Objects and Data Structures
Objects and Assigning Values
What makes R a more flexible programming language than, say, Stata, is that it allows us to call objects by ‘name.’ What the heck does that mean? It means that as an object-oriented programming language, R allows us to store objects on the workspace and give them a name. Then, instead of retyping or re-entering whatever data we have stored, we can simply refer to the object we have created and named. We do this using an assignment arrow which is a ‘less than’ symbol followed by a dash, with the name of the object on the left side and whatever is being assigned to it on the right hand side. For example, X <- 2, produces an object ‘X’ (note that R is case sensitive) and assigns to it the numeric value of two. Below, X is a type object called a ‘scalar,’ and its class (as indicated using the class command) is numeric.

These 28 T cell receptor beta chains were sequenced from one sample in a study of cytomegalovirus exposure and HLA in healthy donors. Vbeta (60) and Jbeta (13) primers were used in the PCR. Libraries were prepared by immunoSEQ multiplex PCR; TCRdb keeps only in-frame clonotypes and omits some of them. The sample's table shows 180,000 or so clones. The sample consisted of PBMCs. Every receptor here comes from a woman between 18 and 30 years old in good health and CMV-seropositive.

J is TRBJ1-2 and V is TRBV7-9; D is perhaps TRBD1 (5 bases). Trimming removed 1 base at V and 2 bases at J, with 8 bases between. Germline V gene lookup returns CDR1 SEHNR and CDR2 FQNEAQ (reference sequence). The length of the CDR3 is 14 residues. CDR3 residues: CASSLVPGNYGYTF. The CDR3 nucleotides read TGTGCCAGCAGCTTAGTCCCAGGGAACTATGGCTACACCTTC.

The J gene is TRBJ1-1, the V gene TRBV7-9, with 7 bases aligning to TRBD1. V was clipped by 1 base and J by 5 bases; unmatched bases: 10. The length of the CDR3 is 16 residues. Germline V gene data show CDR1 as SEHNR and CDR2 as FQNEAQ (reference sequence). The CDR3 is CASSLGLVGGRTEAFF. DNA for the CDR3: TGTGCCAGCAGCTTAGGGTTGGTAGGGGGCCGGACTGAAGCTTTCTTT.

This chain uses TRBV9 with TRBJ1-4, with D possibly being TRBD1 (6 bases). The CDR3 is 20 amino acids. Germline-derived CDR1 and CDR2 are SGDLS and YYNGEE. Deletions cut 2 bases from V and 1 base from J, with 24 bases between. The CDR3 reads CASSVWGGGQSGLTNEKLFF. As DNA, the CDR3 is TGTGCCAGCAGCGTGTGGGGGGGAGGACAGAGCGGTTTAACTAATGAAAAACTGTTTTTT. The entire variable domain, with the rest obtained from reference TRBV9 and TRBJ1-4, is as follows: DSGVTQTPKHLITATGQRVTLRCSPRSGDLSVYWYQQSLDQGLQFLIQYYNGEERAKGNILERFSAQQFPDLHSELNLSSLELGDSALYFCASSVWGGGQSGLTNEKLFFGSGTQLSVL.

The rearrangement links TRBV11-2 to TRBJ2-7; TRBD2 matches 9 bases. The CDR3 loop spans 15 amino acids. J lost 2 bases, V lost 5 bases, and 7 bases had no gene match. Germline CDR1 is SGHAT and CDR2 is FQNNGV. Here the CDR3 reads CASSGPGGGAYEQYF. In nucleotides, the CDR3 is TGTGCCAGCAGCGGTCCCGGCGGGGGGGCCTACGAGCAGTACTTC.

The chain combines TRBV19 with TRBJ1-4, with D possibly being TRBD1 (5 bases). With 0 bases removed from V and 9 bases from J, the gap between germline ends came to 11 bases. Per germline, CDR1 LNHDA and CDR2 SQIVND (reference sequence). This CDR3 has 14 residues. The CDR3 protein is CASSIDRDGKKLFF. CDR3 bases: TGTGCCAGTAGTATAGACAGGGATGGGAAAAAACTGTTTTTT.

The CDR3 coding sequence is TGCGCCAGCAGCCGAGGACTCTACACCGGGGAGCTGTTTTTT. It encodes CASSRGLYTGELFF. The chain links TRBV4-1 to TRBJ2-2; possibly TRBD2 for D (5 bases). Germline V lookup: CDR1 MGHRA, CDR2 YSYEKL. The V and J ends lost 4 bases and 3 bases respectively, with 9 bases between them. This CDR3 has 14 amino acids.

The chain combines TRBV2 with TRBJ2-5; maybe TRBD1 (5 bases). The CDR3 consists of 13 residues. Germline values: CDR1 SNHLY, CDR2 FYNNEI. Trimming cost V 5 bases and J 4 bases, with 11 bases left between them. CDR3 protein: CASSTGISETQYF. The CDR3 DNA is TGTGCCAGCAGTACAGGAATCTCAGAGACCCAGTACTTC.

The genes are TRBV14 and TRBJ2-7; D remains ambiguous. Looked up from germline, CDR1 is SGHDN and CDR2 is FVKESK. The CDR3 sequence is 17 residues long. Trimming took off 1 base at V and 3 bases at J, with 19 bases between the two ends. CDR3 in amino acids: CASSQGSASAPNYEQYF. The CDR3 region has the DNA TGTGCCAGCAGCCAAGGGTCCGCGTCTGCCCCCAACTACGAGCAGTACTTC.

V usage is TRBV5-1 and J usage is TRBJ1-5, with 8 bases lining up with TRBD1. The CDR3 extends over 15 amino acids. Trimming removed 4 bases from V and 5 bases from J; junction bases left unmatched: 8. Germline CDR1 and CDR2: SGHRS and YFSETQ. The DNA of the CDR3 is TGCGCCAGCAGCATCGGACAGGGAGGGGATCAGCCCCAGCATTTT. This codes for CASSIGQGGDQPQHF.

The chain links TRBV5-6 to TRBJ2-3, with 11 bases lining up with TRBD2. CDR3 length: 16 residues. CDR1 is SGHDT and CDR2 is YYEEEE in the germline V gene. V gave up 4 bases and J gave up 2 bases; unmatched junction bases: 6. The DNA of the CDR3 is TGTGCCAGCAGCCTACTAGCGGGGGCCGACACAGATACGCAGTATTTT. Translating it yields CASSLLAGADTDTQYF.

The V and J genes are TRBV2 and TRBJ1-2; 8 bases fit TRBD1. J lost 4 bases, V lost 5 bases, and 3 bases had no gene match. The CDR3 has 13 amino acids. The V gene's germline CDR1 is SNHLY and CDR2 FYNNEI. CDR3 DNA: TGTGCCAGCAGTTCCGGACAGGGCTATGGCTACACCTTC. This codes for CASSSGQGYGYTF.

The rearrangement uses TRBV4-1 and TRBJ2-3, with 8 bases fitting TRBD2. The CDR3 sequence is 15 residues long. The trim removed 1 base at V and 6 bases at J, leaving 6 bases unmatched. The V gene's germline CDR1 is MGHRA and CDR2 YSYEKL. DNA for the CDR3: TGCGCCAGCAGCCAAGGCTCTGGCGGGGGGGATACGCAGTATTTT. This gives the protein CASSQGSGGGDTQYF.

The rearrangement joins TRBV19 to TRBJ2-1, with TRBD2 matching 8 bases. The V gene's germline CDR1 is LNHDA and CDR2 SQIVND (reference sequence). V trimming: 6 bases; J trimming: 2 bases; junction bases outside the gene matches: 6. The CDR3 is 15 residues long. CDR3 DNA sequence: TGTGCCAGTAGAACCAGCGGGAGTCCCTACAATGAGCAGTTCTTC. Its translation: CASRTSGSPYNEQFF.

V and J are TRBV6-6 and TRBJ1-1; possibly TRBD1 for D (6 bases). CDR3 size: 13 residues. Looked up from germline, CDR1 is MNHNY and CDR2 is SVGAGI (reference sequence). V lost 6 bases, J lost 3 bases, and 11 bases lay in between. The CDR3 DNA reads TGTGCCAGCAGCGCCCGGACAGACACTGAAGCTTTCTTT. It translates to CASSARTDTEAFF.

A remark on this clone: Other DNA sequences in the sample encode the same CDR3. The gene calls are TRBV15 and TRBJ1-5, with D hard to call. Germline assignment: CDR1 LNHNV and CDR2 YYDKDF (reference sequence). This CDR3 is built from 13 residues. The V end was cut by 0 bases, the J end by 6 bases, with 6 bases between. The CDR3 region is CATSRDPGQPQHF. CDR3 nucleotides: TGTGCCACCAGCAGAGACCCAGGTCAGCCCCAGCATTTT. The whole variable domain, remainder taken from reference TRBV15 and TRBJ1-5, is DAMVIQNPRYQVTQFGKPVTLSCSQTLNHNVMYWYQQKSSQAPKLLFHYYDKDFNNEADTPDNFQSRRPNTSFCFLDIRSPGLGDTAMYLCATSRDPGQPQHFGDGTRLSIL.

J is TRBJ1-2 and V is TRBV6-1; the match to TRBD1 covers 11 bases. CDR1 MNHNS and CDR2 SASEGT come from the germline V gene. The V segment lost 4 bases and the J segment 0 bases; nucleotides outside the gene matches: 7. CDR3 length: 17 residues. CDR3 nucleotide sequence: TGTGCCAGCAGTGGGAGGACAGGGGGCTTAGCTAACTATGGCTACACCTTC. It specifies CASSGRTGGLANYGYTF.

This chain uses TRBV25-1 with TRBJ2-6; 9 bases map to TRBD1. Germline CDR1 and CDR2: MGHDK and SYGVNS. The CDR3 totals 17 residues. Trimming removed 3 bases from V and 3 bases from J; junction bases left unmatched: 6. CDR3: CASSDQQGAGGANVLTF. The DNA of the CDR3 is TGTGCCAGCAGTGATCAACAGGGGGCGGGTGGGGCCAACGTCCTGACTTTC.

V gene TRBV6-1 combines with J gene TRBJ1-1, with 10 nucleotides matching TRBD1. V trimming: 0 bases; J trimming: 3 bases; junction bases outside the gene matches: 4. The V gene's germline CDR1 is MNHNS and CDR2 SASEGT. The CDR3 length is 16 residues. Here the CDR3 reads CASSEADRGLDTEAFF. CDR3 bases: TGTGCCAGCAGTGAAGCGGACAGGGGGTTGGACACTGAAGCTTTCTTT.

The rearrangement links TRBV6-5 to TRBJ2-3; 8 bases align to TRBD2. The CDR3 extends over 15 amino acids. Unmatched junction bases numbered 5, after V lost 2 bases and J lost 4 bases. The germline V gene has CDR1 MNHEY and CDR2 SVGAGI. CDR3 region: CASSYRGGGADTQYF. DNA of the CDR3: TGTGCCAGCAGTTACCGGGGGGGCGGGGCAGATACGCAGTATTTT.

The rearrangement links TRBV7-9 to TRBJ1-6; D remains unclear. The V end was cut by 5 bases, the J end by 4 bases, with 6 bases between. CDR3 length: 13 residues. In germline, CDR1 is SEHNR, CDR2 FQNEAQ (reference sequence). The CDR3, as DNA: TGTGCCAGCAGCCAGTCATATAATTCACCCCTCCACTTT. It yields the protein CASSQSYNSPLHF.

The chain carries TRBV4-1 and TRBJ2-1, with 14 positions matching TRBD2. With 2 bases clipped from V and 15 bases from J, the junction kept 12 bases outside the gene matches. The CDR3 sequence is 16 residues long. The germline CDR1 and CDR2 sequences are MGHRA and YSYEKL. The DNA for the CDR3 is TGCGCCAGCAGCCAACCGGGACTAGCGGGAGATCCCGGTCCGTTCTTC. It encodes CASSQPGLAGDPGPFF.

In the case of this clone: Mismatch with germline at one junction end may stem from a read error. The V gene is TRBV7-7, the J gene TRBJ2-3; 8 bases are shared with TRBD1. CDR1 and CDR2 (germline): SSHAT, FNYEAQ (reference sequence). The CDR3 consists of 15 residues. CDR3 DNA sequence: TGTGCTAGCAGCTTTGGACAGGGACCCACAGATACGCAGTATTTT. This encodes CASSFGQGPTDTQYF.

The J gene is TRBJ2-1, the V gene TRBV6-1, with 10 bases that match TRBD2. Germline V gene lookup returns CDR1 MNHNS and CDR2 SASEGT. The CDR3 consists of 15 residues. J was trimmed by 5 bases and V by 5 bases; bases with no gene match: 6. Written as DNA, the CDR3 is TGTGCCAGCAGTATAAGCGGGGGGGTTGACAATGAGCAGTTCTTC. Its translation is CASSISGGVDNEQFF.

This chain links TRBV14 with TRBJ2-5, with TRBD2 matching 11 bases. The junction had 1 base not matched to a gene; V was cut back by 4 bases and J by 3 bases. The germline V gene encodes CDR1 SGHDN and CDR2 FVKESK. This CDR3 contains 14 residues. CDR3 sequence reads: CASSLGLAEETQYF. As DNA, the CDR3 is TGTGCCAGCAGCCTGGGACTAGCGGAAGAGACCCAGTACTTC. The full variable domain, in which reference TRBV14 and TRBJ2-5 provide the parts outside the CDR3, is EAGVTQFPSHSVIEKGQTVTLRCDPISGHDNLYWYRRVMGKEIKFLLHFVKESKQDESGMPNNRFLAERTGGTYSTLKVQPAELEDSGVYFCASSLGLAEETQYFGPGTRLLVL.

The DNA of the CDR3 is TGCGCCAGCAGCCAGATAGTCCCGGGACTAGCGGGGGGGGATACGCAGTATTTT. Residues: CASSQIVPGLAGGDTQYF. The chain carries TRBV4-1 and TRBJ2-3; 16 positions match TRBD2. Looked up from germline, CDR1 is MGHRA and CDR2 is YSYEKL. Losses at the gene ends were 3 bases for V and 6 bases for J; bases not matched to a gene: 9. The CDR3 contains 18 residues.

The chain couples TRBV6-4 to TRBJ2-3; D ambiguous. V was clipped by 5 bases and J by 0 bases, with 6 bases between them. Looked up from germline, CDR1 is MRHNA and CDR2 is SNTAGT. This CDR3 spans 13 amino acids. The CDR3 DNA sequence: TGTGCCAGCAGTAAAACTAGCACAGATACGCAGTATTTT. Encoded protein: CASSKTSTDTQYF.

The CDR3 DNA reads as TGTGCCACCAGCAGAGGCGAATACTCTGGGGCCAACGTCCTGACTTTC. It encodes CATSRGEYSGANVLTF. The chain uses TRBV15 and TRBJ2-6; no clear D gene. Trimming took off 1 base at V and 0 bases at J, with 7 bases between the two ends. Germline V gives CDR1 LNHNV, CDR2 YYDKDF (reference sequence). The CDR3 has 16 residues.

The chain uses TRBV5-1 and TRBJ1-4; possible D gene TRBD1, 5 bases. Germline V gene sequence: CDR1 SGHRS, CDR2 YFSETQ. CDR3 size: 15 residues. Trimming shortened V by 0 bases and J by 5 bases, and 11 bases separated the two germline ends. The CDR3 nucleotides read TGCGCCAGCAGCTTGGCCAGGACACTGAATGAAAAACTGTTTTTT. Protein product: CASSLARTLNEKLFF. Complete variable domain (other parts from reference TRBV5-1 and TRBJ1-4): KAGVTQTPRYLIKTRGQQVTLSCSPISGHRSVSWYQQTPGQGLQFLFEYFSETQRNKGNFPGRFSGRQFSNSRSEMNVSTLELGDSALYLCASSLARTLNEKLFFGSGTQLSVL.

X <- 2 X >  2 sqrt(X) >  1.414214 X^2 > 4 x # here I typed a lower case x, which returns the error below. > ## Error in eval(expr, envir, enclos): object 'x' not found class(X) >  "numeric"
This might not seem that important to you now, but having the ability to name objects and call them by name is essential when one wants to write a program to solve a particular problem. Given that the size of R’s workspace is only limited by the memory of the computer one is using, it is easier to name more objects if doing so makes your code clearer. The best code is that which is clear not only to the original programmer, but would also be clear to anyone who begins from the top of the script and executes the code line-by-line. Comments can help with clarity, as can clear object names.